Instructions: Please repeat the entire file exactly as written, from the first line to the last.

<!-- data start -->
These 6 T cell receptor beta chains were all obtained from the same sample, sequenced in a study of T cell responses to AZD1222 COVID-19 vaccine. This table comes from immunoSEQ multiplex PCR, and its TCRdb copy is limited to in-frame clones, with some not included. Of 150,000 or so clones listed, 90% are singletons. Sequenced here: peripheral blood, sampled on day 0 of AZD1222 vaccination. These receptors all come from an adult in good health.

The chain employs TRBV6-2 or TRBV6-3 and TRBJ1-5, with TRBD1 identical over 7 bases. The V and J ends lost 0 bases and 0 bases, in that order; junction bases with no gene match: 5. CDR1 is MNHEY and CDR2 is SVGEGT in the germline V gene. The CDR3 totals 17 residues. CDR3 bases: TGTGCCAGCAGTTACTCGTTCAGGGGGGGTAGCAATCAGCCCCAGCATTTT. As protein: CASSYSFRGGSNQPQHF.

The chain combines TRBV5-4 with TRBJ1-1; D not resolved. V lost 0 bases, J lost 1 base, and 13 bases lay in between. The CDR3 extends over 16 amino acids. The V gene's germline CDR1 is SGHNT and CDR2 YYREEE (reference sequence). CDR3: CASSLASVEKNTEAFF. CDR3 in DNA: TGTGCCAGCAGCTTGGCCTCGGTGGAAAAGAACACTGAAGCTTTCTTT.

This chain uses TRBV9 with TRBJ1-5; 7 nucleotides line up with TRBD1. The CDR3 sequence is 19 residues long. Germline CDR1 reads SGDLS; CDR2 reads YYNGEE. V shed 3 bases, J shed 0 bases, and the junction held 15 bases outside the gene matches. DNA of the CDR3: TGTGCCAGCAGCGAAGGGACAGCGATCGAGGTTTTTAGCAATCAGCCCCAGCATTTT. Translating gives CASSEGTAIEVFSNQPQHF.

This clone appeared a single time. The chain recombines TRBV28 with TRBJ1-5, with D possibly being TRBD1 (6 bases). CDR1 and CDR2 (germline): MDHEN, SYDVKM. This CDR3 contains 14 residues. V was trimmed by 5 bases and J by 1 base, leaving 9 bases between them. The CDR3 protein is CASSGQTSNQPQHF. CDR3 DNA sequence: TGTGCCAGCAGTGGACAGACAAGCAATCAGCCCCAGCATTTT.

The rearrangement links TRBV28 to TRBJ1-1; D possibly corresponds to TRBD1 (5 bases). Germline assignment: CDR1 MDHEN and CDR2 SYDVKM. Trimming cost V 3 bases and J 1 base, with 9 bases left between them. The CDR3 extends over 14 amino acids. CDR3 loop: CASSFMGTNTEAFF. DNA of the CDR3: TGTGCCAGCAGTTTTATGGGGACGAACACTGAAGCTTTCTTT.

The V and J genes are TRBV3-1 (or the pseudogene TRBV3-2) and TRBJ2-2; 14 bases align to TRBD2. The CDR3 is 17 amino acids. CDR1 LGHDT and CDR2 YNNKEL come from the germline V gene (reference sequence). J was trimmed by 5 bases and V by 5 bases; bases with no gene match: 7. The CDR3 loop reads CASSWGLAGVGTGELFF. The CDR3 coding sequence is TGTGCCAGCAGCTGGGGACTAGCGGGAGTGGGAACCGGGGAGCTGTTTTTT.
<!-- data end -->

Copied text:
These 6 T cell receptor beta chains were all obtained from the same sample, sequenced in a study of T cell responses to AZD1222 COVID-19 vaccine. This table comes from immunoSEQ multiplex PCR, and its TCRdb copy is limited to in-frame clones, with some not included. Of 150,000 or so clones listed, 90% are singletons. Sequenced here: peripheral blood, sampled on day 0 of AZD1222 vaccination. These receptors all come from an adult in good health.

The chain employs TRBV6-2 or TRBV6-3 and TRBJ1-5, with TRBD1 identical over 7 bases. The V and J ends lost 0 bases and 0 bases, in that order; junction bases with no gene match: 5. CDR1 is MNHEY and CDR2 is SVGEGT in the germline V gene. The CDR3 totals 17 residues. CDR3 bases: TGTGCCAGCAGTTACTCGTTCAGGGGGGGTAGCAATCAGCCCCAGCATTTT. As protein: CASSYSFRGGSNQPQHF.

The chain combines TRBV5-4 with TRBJ1-1; D not resolved. V lost 0 bases, J lost 1 base, and 13 bases lay in between. The CDR3 extends over 16 amino acids. The V gene's germline CDR1 is SGHNT and CDR2 YYREEE (reference sequence). CDR3: CASSLASVEKNTEAFF. CDR3 in DNA: TGTGCCAGCAGCTTGGCCTCGGTGGAAAAGAACACTGAAGCTTTCTTT.

This chain uses TRBV9 with TRBJ1-5; 7 nucleotides line up with TRBD1. The CDR3 sequence is 19 residues long. Germline CDR1 reads SGDLS; CDR2 reads YYNGEE. V shed 3 bases, J shed 0 bases, and the junction held 15 bases outside the gene matches. DNA of the CDR3: TGTGCCAGCAGCGAAGGGACAGCGATCGAGGTTTTTAGCAATCAGCCCCAGCATTTT. Translating gives CASSEGTAIEVFSNQPQHF.

This clone appeared a single time. The chain recombines TRBV28 with TRBJ1-5, with D possibly being TRBD1 (6 bases). CDR1 and CDR2 (germline): MDHEN, SYDVKM. This CDR3 contains 14 residues. V was trimmed by 5 bases and J by 1 base, leaving 9 bases between them. The CDR3 protein is CASSGQTSNQPQHF. CDR3 DNA sequence: TGTGCCAGCAGTGGACAGACAAGCAATCAGCCCCAGCATTTT.

The rearrangement links TRBV28 to TRBJ1-1; D possibly corresponds to TRBD1 (5 bases). Germline assignment: CDR1 MDHEN and CDR2 SYDVKM. Trimming cost V 3 bases and J 1 base, with 9 bases left between them. The CDR3 extends over 14 amino acids. CDR3 loop: CASSFMGTNTEAFF. DNA of the CDR3: TGTGCCAGCAGTTTTATGGGGACGAACACTGAAGCTTTCTTT.

The V and J genes are TRBV3-1 (or the pseudogene TRBV3-2) and TRBJ2-2; 14 bases align to TRBD2. The CDR3 is 17 amino acids. CDR1 LGHDT and CDR2 YNNKEL come from the germline V gene (reference sequence). J was trimmed by 5 bases and V by 5 bases; bases with no gene match: 7. The CDR3 loop reads CASSWGLAGVGTGELFF. The CDR3 coding sequence is TGTGCCAGCAGCTGGGGACTAGCGGGAGTGGGAACCGGGGAGCTGTTTTTT.